Fred Thwaites +        Designed and built custom ACM transducer sting and the transducer
   Craig Marquette          elements, ACM testing.

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component schematicInstrument Summary

The HRP-II is a complex system, comprised of many elements as diagramed in the schematic of the system at the right.  Components with grey background are either in the HRP pressure case or on the instrument body.  The PC with the white background is the one the stays on the ship and is used to communicate withe the HRP-II via a network connection to evaluate sensor function, set up a dive or offload data.  The contrtoller is in the large boxes on the left, the sensors are shown on the right, and the data connectivity is indicated by the lines in the middle.  The red lines indicate power connections.

The configuration shown was used successfully on a test cruise in January 2004.  In this case, data was acquired simultaneously from five sensors that output serial data and ten sensors that produce analog signals.  The data was acquired and logged to memory during the downcast, then copied to files on disk after the weights were jettisoned at the end of the profile.

(All the links to the subsystem descriptions below can also be reached from the main HRP-II page (use the Browser's back button to return here).)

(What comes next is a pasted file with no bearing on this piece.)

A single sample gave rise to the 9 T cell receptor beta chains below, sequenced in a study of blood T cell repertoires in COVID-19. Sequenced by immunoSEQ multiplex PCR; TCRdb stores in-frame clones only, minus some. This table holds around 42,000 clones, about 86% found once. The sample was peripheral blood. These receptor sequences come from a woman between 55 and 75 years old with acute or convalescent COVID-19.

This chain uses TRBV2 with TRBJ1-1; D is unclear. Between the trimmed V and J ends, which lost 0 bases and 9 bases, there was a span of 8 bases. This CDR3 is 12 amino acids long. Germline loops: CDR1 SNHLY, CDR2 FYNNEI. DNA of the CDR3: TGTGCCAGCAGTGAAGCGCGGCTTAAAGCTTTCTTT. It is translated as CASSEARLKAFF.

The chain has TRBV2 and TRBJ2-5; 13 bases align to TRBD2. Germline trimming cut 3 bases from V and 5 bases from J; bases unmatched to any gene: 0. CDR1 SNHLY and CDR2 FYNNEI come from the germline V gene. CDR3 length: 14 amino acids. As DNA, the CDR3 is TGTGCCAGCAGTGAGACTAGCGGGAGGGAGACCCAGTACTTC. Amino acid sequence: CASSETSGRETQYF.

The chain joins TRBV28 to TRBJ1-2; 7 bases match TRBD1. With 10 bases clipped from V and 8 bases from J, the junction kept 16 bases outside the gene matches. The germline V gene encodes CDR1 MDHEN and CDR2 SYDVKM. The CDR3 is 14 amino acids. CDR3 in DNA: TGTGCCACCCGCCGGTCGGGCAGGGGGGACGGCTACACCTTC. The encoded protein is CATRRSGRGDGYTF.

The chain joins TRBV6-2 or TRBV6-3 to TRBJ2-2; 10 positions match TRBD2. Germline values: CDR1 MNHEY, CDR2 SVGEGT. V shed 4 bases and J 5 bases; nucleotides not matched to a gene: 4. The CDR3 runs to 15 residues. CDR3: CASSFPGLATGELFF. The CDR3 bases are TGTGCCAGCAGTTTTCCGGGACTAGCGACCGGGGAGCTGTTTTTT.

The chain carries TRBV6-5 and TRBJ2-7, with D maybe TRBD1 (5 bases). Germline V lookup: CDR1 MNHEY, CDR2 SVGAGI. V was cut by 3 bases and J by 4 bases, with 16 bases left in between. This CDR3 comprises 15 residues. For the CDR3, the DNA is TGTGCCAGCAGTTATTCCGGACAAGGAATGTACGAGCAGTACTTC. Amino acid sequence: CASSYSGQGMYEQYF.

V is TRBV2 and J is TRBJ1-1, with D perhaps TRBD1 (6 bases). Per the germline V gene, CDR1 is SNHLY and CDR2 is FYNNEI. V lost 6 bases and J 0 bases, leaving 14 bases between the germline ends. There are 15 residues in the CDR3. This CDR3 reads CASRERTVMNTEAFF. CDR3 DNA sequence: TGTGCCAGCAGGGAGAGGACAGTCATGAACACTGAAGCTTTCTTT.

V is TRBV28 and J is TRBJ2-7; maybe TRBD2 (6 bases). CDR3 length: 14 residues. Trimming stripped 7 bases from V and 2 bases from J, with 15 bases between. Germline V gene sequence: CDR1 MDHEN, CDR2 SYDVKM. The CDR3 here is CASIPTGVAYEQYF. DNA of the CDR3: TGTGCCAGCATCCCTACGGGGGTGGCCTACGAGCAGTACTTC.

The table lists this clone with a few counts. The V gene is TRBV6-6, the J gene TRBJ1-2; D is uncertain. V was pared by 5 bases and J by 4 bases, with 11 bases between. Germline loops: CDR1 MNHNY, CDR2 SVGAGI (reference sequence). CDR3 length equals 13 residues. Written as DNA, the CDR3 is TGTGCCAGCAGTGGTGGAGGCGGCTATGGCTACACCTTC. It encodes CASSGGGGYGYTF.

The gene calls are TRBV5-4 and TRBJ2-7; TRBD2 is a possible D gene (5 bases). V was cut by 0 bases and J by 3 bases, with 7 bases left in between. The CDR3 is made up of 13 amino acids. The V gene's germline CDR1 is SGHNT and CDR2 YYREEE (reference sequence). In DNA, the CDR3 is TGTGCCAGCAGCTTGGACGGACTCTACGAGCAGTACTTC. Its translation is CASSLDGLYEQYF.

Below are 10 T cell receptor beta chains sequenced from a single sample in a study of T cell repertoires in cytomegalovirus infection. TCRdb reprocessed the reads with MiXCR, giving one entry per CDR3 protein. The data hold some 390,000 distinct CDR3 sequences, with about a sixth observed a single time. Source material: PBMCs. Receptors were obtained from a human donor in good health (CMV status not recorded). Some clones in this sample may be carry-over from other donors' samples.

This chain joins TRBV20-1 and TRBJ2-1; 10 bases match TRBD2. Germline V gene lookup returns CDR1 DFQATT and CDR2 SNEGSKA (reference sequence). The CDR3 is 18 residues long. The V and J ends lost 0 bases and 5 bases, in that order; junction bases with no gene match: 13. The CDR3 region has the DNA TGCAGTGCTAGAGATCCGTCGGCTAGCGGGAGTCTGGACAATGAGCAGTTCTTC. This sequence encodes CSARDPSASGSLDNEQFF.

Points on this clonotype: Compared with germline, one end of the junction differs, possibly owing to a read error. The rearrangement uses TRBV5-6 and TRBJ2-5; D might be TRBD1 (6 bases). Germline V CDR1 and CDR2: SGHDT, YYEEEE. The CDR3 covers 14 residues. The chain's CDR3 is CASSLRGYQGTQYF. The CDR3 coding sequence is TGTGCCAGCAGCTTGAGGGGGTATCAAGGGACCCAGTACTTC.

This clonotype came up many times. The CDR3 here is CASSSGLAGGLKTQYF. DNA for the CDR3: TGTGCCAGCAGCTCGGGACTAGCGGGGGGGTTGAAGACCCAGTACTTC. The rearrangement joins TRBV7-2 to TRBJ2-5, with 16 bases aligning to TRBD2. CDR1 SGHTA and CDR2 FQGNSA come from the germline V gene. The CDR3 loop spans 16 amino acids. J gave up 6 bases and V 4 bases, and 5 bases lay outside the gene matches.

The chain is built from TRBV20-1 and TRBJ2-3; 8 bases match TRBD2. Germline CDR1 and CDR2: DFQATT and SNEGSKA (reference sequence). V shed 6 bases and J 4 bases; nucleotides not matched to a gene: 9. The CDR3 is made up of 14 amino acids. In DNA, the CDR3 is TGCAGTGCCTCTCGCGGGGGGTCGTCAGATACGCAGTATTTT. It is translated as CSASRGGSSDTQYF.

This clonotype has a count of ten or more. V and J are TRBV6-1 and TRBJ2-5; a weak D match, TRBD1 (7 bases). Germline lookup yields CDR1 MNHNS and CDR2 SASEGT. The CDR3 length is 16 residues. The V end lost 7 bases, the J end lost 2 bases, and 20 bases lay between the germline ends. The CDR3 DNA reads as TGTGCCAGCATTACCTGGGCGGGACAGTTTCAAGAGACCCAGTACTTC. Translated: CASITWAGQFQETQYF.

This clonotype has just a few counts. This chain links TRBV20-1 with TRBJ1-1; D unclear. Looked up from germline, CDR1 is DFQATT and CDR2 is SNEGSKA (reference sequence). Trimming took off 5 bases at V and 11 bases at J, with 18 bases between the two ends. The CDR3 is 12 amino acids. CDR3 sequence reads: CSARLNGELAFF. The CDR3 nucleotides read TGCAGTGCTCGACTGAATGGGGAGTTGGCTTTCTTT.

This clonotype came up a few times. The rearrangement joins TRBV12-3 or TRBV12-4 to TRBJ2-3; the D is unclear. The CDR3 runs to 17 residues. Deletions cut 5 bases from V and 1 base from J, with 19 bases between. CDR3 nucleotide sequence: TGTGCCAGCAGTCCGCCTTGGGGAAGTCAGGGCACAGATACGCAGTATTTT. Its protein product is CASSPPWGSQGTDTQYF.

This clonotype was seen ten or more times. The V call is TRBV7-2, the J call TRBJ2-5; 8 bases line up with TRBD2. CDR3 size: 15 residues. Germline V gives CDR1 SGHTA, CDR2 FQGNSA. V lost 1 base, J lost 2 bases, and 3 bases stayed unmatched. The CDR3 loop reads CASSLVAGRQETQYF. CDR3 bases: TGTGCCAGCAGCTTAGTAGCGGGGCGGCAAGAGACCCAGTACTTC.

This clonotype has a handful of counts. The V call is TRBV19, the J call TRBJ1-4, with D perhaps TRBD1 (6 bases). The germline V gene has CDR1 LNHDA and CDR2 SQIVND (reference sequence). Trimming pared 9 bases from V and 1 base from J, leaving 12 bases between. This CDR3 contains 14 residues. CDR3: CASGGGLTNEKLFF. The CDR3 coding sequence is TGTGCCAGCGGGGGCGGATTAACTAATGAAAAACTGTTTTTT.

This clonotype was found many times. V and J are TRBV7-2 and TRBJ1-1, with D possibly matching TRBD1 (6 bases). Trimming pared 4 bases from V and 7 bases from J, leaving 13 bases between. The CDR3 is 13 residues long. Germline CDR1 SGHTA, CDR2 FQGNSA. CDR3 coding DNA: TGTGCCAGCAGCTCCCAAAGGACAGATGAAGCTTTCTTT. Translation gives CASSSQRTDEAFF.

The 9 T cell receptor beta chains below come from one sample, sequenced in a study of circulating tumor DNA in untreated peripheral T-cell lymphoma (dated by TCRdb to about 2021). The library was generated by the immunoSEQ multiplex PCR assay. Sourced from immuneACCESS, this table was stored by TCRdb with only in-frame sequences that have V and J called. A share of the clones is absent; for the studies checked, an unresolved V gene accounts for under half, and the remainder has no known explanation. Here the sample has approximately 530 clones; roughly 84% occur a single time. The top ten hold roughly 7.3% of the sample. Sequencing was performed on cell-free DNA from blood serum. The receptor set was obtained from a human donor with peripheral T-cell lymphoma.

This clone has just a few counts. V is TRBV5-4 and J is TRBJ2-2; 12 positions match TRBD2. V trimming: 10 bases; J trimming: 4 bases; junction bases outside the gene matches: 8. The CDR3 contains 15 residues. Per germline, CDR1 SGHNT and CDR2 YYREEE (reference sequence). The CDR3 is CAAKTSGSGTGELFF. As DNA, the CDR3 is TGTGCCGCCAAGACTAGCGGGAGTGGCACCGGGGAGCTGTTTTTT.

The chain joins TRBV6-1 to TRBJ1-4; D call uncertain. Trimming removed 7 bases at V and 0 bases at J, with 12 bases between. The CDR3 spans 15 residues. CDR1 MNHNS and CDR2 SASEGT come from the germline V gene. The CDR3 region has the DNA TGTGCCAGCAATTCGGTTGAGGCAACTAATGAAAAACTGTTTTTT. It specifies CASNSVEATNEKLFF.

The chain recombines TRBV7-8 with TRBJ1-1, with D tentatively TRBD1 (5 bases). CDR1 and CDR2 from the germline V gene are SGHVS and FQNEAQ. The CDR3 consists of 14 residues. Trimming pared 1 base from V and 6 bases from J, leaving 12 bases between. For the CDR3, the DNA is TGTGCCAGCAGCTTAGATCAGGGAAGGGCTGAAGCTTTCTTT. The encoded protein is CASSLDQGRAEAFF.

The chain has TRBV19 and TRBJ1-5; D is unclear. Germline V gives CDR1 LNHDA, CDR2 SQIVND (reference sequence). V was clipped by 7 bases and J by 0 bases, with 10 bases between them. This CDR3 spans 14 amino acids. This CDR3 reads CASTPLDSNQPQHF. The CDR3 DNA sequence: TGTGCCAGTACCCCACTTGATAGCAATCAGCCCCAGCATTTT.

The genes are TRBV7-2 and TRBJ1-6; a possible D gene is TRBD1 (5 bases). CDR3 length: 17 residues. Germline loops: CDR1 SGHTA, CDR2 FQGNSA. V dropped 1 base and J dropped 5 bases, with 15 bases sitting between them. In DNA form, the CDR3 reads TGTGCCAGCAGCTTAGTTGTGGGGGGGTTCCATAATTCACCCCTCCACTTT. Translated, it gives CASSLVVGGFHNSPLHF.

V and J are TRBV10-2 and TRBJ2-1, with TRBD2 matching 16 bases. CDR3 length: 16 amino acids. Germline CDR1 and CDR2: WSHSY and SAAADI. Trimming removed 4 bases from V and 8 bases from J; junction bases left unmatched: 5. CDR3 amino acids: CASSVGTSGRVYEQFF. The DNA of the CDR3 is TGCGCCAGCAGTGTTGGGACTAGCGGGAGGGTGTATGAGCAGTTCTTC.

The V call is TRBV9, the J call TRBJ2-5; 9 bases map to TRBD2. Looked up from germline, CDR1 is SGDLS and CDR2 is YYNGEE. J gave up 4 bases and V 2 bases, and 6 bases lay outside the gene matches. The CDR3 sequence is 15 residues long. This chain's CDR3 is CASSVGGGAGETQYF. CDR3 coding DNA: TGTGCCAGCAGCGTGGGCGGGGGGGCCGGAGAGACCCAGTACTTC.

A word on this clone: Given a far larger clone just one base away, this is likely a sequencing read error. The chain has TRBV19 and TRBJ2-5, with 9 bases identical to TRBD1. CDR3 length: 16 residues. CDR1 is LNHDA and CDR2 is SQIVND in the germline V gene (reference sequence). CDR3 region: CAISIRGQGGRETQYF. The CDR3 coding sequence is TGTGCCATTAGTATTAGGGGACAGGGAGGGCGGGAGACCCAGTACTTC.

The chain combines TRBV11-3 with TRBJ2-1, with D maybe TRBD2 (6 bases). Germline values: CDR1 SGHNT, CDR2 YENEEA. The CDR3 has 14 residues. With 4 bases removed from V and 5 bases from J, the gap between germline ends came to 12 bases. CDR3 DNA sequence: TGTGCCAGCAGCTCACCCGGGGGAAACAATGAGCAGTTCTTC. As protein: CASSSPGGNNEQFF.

Power to the computer (PC104 CPU) and the "watchdog" is always on.   In general, the autonomous operation of HRP-II is coordinated by logger software running on the dive control computer.  However, the autonomous watchdog (a specialized power control card) can take over if the logger appears to have failed.

Internal communications between the logger, watchdog and power control boards allow configured sensors to be turned on and off under software control.  During a dive, data  collected by the CTD and altimeter is monitored by the logger and watchdog as it is broadcast on the internal network.

The body protects the electronics from the effects of working in the deep ocean, and was optimized for obtaining quiet measurements in profiles of up to 6000 meters.  The HRP-II is the only one in existance that is able to withstand the pressure of work in the deep ocean.